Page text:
It started with lying on the ground on her back in protest. It then escalated into shrill screams directed at me with no purpose other than to rattle my eardrums. Next up, the foot stomping…often paired with the screaming. When that got old, my two year old began to experiment with words. Telling me “NO!” soon became boring. So she took it up another notch. Through this she discovered that there were three words in particular that I didn’t like her to say, at all…ever. After a stern “No!” she would sit there and grind her teeth (that’s how I know she’s thinking of her next move). Several days into this, she finally came up with her next big protest.
“Lauren, sit down in your seat at the table, please,” I directed her, one morning at breakfast.
Well, at least she’s efficient…get’s them all out at once. Pack as much ammunition into it as possible to get your point across. Crazy little peep. The funniest part of it all is the look on her face when she’s doing it. She just looks at me with pure disdain. As if I’ve truly offended her for the last time, and she will no longer tolerate my silly demands. What’s funnier still, is that she fell off her chair ten seconds later. As she ran into my arms for comfort, I gave her the old “I told you so,” in response to which she gave me huge hug and said she was sorry.
No, that didn’t happen. There would be no story here. She didn’t appreciate my comforting at all. Instead, she hauled off and smacked me upside the head.
It seriously hurt so bad I had to put her down and walk away to evaluate what had just happened. When I came back into the room to discipline her for it, she had dug her heals in even harder. At the first sight of me and sound of my voice she launched into a fit of “POO-POO! SHUT UP, MOM! SHUT UP! TEE TEE! ”
OK, so we’re here now. As I reached down to pick her up, she took off running. When I caught up to her and picked her up, she started smacking me upside the head again.
Up the stairs and into her room, I set her on her bed and gave her one last chance to calm down and be realistic. Please. That’s as funny as her smacking me upside the head when I wasn’t expecting it.
“Lauren, you cannot hit. You cannot say tee tee, shut up, or poo poo,” I reiterate. It’s time for you take a nap, now.
She kicked me and told me to shut up.
I slapped her hand.
Now, at no point in this whole madness did I yell. I gave it up for Lent. That, alone, tells you where I’m at with this, right? Yet, one little slap on the hand, and her world ended.
Finally, she looked at me with apologetic eyes, as if she’d finally realized what she’d done to the Mommy that she loves so much. It’s as if she just snapped right out of it. I opened my arms and she climbed in for a snuggle. Then, I tucked her in, told her I loved her and shut the door for nap-time.
By 11:30 am, I had already accomplished so much. I had handled a tantrum without yelling! Yay for Mommy! If only that could just last until my husband gets home at 7pm…he’d believe that it really does exist!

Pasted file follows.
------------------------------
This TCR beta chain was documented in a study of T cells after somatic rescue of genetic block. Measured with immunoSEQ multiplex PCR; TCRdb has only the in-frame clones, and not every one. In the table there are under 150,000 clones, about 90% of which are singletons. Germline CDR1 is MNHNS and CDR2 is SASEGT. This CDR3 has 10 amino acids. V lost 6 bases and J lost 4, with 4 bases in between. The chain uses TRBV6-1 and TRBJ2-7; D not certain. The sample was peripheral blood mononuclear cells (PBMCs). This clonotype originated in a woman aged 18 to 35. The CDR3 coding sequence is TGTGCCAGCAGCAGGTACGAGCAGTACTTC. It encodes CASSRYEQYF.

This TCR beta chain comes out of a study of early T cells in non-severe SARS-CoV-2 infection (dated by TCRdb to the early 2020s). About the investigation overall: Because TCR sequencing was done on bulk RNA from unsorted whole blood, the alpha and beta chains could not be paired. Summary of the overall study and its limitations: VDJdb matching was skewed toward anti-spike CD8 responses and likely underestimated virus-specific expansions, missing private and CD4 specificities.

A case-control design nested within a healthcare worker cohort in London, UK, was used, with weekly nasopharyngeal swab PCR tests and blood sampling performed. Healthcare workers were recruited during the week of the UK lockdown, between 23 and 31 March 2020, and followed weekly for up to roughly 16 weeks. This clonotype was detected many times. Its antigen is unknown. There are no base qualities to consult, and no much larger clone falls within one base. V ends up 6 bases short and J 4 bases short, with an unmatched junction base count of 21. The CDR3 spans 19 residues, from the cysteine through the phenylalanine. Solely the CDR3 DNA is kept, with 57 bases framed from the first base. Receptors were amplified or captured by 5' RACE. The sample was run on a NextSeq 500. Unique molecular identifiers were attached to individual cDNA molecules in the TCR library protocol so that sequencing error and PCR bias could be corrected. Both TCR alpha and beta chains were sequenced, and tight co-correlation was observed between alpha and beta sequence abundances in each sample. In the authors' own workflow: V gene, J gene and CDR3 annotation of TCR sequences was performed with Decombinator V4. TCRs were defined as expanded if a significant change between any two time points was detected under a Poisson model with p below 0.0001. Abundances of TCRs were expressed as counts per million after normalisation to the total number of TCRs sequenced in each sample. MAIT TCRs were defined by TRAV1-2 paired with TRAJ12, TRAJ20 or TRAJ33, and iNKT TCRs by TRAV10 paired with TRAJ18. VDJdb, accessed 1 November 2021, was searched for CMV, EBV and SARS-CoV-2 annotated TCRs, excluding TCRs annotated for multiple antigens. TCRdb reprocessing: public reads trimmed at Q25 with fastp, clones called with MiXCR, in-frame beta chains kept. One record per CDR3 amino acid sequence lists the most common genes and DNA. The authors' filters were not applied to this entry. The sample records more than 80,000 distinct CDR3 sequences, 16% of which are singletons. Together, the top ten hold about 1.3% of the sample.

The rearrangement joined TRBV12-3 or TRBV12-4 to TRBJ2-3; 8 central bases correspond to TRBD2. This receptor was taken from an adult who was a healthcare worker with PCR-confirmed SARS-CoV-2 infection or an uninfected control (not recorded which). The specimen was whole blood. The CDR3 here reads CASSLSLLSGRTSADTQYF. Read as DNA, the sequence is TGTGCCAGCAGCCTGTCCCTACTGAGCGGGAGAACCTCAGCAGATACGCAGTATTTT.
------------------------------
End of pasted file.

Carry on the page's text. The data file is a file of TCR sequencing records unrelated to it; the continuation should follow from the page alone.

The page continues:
I start out every day with the greatest intentions in disciplining my children. My mind is a constant fury of research and prayer to figure out how to ensure my daughters know that they are unconditionally loved, but not allowed to rule my house. Sometimes, I make it through the entire day without losing patience one single time. Ha ha ha ha . Did you believe that? I’m sorry…that was a mean joke. It’s more likely that by 8 am I’ve already lost my patience multiple times.
Learning how to deal with my own actions when my patience is lost is the most difficult kind of endurance training I’ve ever put myself through. But, after taking my husbands complaints about me yelling at them every night when he gets home from work…you know…the dinner-bath-bed- routine…to heart, and decided to make a change. Or, at least try. Because no matter how I justify why I’ve earned the right to lose my patience after an entire day of being smacked upside the head (figuratively, and literally!!!), I don’t.
“Treat others the way you want to be treated.” It’s the point I’m driving home with my older daughter right now. I am in her face about it, the way only I can be. It’s kind of hard to teach her that lesson unless I model it myself. So, when she told me that she doesn’t like the way I treat her when I yell, I accepted the challenge.
“Ok, Brianne. I won’t yell at you if you listen to me. We listen to each other, because we want others to listen to what we have to say, too.” No, it didn’t work immediately. But when I yelled, or she didn’t listen, we talked about it…and I just kind of stuck with it. Maybe, if she sees me trying to handle situations in a calm manner, than she will follow suit. And it helps me be less rattled with the younger one…who is the complete opposite of her sister and requires an entirely different set of rules. I just calmly take her out of the situation, and if it takes a little smack on the hand to snap her out of it, so be it.
There’s a lot to be said for removing yourself from the situation. I need to check myself in that category quite often. In my scramble to figure out how to be a good parent, I needed to remind myself that my children are a blessing…and that the best parent of all is looking out for their best interest, and mine. After all, He never lost patience with me….never gave up and made me feel like I wasn’t loved. No, every time I yelled, stomped my feet, and ran away…he calmly slapped me on the wrist…and sat there with open arms until I snapped out of it. Always open arms. Always an ‘I love you.” Unconditionally. So, I think it’s only right that my children deserve the same kind of love, patience and understanding. It’s a lofty goal to aim to be that way all the time…but if you don’t aim high, you’ll never get off the ground.
Here’s praying my patience lasts until noon tomorrow. 🙂
Happy patience exercising…